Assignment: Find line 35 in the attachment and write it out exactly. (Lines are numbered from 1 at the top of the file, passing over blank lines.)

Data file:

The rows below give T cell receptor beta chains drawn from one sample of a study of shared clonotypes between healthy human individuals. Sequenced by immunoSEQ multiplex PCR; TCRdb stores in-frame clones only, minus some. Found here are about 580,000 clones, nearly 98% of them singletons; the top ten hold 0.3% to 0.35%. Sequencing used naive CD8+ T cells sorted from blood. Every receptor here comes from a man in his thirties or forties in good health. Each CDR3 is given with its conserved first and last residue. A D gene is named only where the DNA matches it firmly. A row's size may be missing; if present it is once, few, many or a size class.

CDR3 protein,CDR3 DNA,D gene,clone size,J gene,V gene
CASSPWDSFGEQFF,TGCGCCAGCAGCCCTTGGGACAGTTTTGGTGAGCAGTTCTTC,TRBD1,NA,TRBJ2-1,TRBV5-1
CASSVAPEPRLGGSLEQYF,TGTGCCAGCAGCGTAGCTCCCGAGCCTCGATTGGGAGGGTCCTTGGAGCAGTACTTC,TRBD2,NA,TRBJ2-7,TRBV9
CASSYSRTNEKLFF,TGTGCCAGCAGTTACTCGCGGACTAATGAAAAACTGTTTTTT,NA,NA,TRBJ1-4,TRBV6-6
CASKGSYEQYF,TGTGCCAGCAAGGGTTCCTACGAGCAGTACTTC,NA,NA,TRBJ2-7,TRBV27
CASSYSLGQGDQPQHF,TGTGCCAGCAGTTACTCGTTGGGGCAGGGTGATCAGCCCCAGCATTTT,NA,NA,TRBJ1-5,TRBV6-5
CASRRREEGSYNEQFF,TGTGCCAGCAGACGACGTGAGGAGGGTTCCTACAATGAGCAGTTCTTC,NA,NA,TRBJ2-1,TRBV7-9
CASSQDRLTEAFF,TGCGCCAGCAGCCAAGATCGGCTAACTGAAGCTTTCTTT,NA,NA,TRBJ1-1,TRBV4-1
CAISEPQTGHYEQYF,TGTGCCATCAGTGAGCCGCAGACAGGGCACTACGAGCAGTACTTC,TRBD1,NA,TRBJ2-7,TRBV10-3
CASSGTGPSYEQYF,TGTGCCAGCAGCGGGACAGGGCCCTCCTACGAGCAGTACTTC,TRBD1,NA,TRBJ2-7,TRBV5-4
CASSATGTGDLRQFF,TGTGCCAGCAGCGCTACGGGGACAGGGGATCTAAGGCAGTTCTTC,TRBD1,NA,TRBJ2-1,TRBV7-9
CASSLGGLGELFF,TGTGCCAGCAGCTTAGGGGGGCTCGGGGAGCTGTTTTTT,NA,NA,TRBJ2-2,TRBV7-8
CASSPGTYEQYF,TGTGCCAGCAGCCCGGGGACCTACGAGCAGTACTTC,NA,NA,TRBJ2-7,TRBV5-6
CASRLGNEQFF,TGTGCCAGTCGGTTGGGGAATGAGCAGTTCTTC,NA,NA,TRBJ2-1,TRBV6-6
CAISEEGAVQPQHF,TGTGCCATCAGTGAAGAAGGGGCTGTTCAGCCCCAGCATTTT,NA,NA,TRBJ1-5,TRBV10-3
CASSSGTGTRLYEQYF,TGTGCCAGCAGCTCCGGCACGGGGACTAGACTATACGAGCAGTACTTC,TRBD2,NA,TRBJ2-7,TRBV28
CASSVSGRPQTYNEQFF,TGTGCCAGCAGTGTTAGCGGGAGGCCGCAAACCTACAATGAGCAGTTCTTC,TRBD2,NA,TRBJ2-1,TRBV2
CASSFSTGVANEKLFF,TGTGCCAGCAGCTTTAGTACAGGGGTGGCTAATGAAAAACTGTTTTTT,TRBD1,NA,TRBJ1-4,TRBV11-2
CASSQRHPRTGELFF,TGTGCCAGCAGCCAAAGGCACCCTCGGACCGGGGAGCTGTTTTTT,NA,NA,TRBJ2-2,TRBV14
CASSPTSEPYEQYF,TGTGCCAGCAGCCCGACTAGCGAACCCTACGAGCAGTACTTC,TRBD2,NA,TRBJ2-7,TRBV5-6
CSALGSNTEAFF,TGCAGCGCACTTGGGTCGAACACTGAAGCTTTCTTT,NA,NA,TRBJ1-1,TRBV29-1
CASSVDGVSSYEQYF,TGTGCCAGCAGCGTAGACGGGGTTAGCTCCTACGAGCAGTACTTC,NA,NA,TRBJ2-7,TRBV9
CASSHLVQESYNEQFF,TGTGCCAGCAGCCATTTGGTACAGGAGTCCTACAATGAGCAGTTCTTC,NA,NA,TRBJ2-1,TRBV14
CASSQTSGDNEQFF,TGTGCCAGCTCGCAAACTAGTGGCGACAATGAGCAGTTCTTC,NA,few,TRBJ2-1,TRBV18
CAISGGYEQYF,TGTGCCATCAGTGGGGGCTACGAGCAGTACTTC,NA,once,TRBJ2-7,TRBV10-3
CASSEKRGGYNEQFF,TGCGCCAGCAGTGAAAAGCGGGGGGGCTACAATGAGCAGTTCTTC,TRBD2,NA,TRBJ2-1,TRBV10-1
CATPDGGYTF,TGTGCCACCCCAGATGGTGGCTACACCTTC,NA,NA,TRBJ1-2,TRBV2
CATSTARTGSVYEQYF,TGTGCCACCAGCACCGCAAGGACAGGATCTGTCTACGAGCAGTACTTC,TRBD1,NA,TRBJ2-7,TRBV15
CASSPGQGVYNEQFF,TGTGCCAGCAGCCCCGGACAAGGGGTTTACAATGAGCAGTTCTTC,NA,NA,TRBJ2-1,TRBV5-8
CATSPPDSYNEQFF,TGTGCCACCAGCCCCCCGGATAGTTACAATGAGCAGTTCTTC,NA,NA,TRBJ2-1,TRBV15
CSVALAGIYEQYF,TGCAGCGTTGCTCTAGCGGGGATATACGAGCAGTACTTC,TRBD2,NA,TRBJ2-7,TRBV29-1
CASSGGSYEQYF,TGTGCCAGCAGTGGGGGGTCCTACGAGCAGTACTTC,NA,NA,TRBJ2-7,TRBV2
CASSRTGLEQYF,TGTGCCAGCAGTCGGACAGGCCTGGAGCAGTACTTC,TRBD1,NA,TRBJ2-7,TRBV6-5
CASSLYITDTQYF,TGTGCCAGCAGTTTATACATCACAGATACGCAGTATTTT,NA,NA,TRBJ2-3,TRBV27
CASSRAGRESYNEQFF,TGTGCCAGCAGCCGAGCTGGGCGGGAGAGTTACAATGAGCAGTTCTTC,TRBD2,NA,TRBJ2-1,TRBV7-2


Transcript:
CASSLYITDTQYF,TGTGCCAGCAGTTTATACATCACAGATACGCAGTATTTT,NA,NA,TRBJ2-3,TRBV27